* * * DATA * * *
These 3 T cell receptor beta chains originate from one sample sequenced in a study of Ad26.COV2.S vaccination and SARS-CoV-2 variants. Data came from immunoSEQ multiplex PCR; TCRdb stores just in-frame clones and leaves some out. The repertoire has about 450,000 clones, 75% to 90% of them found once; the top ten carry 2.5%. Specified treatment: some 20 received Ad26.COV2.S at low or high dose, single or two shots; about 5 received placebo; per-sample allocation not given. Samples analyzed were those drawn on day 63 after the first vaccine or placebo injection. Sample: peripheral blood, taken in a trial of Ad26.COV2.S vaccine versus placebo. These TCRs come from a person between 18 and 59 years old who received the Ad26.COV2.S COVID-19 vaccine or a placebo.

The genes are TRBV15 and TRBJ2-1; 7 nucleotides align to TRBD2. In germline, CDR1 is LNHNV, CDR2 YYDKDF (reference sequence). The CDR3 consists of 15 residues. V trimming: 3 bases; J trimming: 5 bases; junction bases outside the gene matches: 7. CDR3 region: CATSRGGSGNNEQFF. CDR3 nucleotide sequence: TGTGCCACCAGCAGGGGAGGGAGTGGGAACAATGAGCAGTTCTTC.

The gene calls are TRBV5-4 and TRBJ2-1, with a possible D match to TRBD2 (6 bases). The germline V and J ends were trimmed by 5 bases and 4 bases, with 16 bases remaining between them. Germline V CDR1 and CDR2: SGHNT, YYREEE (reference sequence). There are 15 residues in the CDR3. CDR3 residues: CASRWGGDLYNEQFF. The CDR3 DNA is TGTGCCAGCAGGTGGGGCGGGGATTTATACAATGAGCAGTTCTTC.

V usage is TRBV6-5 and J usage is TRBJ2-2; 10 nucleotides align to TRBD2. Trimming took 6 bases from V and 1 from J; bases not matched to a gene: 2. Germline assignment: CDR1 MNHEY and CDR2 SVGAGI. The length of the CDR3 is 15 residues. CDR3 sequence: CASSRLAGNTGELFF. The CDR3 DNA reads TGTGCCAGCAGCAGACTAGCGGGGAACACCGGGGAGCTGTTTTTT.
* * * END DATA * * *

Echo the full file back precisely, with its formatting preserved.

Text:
These 3 T cell receptor beta chains originate from one sample sequenced in a study of Ad26.COV2.S vaccination and SARS-CoV-2 variants. Data came from immunoSEQ multiplex PCR; TCRdb stores just in-frame clones and leaves some out. The repertoire has about 450,000 clones, 75% to 90% of them found once; the top ten carry 2.5%. Specified treatment: some 20 received Ad26.COV2.S at low or high dose, single or two shots; about 5 received placebo; per-sample allocation not given. Samples analyzed were those drawn on day 63 after the first vaccine or placebo injection. Sample: peripheral blood, taken in a trial of Ad26.COV2.S vaccine versus placebo. These TCRs come from a person between 18 and 59 years old who received the Ad26.COV2.S COVID-19 vaccine or a placebo.

The genes are TRBV15 and TRBJ2-1; 7 nucleotides align to TRBD2. In germline, CDR1 is LNHNV, CDR2 YYDKDF (reference sequence). The CDR3 consists of 15 residues. V trimming: 3 bases; J trimming: 5 bases; junction bases outside the gene matches: 7. CDR3 region: CATSRGGSGNNEQFF. CDR3 nucleotide sequence: TGTGCCACCAGCAGGGGAGGGAGTGGGAACAATGAGCAGTTCTTC.

The gene calls are TRBV5-4 and TRBJ2-1, with a possible D match to TRBD2 (6 bases). The germline V and J ends were trimmed by 5 bases and 4 bases, with 16 bases remaining between them. Germline V CDR1 and CDR2: SGHNT, YYREEE (reference sequence). There are 15 residues in the CDR3. CDR3 residues: CASRWGGDLYNEQFF. The CDR3 DNA is TGTGCCAGCAGGTGGGGCGGGGATTTATACAATGAGCAGTTCTTC.

V usage is TRBV6-5 and J usage is TRBJ2-2; 10 nucleotides align to TRBD2. Trimming took 6 bases from V and 1 from J; bases not matched to a gene: 2. Germline assignment: CDR1 MNHEY and CDR2 SVGAGI. The length of the CDR3 is 15 residues. CDR3 sequence: CASSRLAGNTGELFF. The CDR3 DNA reads TGTGCCAGCAGCAGACTAGCGGGGAACACCGGGGAGCTGTTTTTT.